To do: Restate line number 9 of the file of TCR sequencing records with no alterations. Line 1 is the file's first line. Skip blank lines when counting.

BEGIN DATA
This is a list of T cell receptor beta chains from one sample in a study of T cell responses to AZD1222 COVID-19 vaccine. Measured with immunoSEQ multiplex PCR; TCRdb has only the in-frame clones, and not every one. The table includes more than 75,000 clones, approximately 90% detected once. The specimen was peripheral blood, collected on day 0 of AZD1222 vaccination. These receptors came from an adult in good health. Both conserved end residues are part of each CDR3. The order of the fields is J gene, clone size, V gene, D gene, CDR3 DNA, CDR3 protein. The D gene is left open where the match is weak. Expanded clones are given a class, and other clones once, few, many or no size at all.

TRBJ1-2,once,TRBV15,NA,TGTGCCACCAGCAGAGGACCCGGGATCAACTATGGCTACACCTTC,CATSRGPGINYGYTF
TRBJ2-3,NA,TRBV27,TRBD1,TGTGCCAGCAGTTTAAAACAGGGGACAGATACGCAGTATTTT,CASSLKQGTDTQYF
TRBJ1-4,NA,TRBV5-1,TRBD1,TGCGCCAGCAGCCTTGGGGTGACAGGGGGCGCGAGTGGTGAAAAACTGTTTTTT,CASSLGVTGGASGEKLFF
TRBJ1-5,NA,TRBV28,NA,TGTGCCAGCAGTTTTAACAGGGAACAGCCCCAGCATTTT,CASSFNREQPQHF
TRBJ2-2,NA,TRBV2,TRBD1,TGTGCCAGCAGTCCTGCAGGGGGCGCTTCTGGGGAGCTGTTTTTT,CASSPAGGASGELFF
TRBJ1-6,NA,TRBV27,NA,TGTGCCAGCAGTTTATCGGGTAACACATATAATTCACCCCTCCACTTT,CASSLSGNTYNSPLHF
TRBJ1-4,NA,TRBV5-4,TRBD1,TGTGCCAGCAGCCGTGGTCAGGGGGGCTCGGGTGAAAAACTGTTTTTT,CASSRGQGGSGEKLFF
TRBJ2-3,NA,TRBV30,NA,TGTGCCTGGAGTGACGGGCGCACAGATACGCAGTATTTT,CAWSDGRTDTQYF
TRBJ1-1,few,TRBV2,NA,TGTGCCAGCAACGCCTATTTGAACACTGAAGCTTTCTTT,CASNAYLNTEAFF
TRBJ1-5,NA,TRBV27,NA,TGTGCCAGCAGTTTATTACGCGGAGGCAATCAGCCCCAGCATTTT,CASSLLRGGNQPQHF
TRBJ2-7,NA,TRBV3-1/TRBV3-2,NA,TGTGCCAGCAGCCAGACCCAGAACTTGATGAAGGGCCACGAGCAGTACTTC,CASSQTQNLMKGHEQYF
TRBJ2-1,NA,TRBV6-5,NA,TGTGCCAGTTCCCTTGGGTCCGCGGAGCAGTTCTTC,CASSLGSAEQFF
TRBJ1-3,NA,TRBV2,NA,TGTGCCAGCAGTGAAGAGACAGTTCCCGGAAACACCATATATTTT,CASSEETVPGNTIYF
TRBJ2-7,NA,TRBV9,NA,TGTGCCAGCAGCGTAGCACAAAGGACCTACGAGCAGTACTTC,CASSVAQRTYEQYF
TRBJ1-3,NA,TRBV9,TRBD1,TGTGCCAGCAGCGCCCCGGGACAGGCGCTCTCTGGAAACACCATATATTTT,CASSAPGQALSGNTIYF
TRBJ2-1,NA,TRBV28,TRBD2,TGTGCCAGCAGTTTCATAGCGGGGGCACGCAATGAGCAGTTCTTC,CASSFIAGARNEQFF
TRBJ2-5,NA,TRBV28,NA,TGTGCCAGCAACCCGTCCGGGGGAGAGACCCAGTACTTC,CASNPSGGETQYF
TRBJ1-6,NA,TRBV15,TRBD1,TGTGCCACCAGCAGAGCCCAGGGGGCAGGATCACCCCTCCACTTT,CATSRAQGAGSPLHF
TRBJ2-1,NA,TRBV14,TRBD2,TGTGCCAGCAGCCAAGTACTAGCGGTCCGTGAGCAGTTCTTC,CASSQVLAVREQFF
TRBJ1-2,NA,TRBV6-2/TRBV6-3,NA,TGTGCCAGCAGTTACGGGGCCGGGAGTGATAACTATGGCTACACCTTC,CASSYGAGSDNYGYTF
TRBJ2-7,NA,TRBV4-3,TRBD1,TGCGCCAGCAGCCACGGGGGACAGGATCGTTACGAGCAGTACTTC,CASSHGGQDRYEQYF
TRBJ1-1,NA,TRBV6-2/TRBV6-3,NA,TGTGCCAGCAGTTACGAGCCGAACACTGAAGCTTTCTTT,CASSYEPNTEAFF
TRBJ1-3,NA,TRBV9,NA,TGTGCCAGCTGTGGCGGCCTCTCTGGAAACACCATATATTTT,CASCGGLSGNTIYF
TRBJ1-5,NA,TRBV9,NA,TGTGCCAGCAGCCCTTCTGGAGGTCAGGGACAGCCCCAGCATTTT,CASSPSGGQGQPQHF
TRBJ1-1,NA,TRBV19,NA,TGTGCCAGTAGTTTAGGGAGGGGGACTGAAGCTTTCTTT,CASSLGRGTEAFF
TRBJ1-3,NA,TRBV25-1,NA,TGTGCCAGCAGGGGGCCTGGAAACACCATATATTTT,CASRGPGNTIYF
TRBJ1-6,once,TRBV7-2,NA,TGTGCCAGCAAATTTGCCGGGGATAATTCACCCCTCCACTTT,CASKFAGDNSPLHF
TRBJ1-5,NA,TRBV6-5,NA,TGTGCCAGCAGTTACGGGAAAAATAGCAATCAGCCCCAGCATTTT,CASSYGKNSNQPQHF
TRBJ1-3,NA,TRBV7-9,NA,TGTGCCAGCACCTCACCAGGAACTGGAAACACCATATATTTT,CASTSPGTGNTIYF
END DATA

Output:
TRBJ2-3,NA,TRBV30,NA,TGTGCCTGGAGTGACGGGCGCACAGATACGCAGTATTTT,CAWSDGRTDTQYF